Directions: From I-5, take the Camp Pendleton exit in Oceanside, once you get through the gates, keep straight on Vandegrift Boulevard. Drive for about 15 to 20 minutes and you'll see the white ranch house coming up on the left side. Turn left on Basilone Road.

United States Marine Corps
Marine Corps Base Camp Pendleton
Public Affairs Office

Box 55501
Marine Corps Base
Camp Pendleton, CA 92055-5019
760-725-5043 or 760-725-5044

*****
1 year ago today, Hemenway House - Mesa Verde National Park - Colorado.
2 years ago today, I turned my sprouting potatoes into homegrown fingerling potatoes.
3 years ago today, 4 of 7 random things about me meme: I own two woks and show you How to Season a Wok.

15 comments:

  1. hi wc - great post on the exhibit. those photos were so poignant and captured an important part of San Diego history...thanks for the info too. i hope we can catch it before the end of the month as well...

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  2. OMG! Were you there on the 11th of September???! And I was at the beach off to the left when you enter through the gates! I know exactly where that is too!! I'm sorry I'm using so many exclamation points, but I would have been so happy to meet you.. that is if you recognized me first since I don't know what you look like... hmm I didn't think that through. :/ (I know I sound crazy, but I'm not I promise. I'm more quirky than crazy.)

    But anyways, I'll definitely stop by to see it before the exhibit ends. :)

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  3. oh wow! i am so glad that you shared that. it makes me think about the time my mom and her entire family had when they came here. they went to fort chaffee but it still is very different seeing those pictures trying to imagine what they went through.

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  4. Hi WC,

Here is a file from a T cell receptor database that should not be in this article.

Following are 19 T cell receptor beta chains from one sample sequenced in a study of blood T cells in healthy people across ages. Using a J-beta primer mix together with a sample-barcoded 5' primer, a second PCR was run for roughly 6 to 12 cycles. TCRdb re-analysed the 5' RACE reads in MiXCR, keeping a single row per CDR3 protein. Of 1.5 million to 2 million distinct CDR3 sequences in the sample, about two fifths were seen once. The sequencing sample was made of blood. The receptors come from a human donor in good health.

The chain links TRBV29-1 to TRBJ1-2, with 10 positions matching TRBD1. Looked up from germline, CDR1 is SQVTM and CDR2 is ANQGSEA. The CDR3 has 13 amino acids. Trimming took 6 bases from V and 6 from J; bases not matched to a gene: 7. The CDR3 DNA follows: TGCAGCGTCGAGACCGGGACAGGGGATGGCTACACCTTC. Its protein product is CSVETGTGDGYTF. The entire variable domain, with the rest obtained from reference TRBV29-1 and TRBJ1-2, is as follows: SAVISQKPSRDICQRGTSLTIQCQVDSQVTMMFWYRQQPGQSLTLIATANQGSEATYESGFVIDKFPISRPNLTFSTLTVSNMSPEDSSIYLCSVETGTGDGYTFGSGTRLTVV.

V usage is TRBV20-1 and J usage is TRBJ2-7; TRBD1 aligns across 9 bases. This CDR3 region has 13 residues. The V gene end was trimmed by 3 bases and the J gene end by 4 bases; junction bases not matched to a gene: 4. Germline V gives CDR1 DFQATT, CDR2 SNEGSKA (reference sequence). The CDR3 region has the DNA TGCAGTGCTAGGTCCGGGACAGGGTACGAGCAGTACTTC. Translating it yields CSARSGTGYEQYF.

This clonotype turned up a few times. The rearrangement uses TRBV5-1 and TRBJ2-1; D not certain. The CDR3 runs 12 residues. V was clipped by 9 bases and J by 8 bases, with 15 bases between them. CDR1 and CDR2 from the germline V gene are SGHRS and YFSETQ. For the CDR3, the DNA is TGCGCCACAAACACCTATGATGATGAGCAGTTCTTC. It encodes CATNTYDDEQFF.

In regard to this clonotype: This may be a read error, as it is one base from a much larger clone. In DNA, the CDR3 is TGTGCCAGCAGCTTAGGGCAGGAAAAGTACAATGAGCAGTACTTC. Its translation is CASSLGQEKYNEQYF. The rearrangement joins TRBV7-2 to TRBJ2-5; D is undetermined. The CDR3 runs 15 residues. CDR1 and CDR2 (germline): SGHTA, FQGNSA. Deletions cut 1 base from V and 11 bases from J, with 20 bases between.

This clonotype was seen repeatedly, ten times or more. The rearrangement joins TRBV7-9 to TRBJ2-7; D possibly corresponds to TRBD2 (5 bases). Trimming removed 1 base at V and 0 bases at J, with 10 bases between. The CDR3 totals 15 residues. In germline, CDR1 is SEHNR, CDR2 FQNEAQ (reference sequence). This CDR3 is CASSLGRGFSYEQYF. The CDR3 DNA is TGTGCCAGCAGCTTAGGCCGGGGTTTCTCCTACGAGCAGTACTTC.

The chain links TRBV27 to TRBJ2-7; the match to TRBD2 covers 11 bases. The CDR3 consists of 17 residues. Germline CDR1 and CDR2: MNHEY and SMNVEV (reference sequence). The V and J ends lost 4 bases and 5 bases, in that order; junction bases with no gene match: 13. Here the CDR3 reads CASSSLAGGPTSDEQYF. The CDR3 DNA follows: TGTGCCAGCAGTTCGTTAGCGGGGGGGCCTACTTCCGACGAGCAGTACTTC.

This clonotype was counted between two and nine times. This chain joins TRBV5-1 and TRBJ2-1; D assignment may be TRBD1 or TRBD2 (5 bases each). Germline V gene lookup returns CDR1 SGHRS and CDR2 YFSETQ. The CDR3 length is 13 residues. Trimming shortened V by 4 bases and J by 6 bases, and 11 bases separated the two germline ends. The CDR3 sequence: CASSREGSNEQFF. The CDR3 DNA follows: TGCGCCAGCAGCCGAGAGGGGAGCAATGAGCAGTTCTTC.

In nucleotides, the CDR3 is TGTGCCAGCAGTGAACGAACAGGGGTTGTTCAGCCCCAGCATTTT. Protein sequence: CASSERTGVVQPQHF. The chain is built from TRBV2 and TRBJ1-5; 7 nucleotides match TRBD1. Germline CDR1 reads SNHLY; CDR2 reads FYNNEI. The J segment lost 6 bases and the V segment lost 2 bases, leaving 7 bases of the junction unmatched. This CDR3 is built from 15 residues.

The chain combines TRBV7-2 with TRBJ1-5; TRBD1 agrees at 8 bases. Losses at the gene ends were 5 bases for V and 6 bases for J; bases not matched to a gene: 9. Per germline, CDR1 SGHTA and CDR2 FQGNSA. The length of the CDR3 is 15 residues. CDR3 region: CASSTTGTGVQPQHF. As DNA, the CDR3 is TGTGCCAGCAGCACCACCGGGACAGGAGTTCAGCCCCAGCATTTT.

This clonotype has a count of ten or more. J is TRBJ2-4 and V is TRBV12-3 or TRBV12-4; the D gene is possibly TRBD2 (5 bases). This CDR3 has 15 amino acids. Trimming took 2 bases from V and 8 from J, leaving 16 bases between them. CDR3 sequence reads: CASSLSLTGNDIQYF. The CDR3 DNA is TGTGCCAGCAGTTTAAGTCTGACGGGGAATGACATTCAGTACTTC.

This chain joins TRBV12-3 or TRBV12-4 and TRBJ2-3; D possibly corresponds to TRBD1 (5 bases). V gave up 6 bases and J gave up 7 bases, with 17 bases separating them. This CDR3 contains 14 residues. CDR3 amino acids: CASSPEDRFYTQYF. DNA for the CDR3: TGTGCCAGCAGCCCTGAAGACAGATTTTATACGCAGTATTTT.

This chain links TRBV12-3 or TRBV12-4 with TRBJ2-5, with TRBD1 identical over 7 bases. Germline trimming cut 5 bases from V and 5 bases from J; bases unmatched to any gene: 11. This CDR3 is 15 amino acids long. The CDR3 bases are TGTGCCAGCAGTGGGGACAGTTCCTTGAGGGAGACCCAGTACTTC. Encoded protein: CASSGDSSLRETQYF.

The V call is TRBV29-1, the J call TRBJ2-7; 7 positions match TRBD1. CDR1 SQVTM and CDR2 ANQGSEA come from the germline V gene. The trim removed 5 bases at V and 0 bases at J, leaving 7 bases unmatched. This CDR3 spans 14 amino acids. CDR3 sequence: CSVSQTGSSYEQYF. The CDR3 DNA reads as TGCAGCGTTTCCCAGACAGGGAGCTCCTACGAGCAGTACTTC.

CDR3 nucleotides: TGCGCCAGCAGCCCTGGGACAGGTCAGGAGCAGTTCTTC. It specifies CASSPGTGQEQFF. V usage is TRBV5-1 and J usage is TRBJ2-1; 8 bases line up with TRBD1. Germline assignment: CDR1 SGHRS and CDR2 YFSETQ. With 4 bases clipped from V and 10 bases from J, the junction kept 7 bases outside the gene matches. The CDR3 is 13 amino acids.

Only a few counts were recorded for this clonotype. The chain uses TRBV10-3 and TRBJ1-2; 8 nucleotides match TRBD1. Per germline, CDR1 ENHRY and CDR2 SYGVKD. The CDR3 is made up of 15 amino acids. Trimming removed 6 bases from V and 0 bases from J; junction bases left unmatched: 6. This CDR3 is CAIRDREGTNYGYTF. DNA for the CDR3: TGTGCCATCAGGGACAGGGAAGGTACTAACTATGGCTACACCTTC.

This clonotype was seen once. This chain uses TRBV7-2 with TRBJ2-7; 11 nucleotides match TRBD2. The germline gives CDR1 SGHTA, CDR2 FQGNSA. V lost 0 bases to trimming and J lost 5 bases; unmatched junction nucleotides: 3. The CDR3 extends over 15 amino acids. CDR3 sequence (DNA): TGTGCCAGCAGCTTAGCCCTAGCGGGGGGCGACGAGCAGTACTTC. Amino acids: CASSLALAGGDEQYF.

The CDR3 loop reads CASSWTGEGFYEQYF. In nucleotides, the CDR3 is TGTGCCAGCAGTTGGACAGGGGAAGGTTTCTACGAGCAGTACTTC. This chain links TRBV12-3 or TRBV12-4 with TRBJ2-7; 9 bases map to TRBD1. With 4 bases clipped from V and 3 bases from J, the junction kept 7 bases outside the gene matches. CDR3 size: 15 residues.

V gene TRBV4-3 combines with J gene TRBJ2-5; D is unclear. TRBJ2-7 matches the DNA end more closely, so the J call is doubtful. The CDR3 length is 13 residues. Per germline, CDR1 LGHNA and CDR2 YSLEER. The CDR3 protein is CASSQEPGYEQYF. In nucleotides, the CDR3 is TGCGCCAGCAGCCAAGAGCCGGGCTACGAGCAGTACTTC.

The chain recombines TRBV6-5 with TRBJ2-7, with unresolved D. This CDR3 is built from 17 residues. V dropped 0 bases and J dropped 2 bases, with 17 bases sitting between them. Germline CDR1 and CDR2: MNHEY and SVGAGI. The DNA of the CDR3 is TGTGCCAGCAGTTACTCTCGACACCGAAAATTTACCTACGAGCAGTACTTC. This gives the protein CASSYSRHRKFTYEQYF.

Thank you for the pics. It too reminds me of how my parents came here. My mom was pregnant with me at the time. They ended up at Ft. Chaffee, went to Indiana and then to California. I wonder if there are any similar photo collections for the other camps?

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  5. That's interesting my family lived there when I was a little kid my father was in the Marines went to Vietnam 4 times over the years. We had moved away long before the end of the war and the arrival of Families from Vietnam. Interesting change of pace thanks for posting it.

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  6. CC,
    It's well worth checking out if you're in the area.

    Diana,
    Nope. I wasn't there that day. This was a few weeks ago. My blog is rarely real time.

    Bluang3lbby,
    I know a number of people who went through Fort Chaffee too.

    Yum Cha Girl,
    UCI's Southeast Asian Archive has 245 photos from Fort Chaffee. If you get a chance, you should go check them out. Who knows? You might find photos of your family among them.

    Cringe Schrapnel,
    Four tours? Crazy! Tell your dad thanks for his service.

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  7. Thanks for posting these, WC. Gave me some images (and statistics--imagine the logistics!)to mull over.

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  8. Tammy,
    Yeah, kinda amazing to think of how quickly it was all set up and how many people went through it all. If you ever get a chance, I highly recommend watching Green Dragon. I think they captured the sense of what it was like inside the camps pretty well.

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  9. Hey, Wandering Chopsticks. I was looking at the pictures of every little kid to see if any of them was I. I was there in 1975. I do not remember much of it, though. :( I am trying to get in touch with people who were at Camp Pendleton in May 1975.

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  10. Btw, do you happen to have a picture of a little boy lying on his stomach on a bunker bed and he was looking at the camera?? I am interested because that little boy may have been I.

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  11. Vietgamer45,
    All the photos I took were just the ones at the exhibit. Not sure if Camp Pendleton would let anyone in to check since this was just a special showing. There might be more at UC Irvine's Southeast Asian Archives. It's open to the public by appointment. I know they have a bunch of photos from Fort Chaffee. Hope that helps. Good luck!

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    2. Wandering Chopsticks, thank you. I just wished I had not lost the pictures that were sent to me!! Unfortunately, I live in NJ so I can't make an appointment. :( I hope to visit Camp Pendleton again. :)

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  13. I have a question about three pictures. Do you know who that little boy was, writing on paper and he was with the soldier?? Do you know who that little boy looking out of the bus window was?? Do you know who that Vietnamese man was, handing out medicine?? If so, please let me know by emailing me at my email address: vietasianfox45@gmail.com. I am very interested in who those three people are. I am wondering if the boy in the two pictures was I or not and if the man was my former guardian.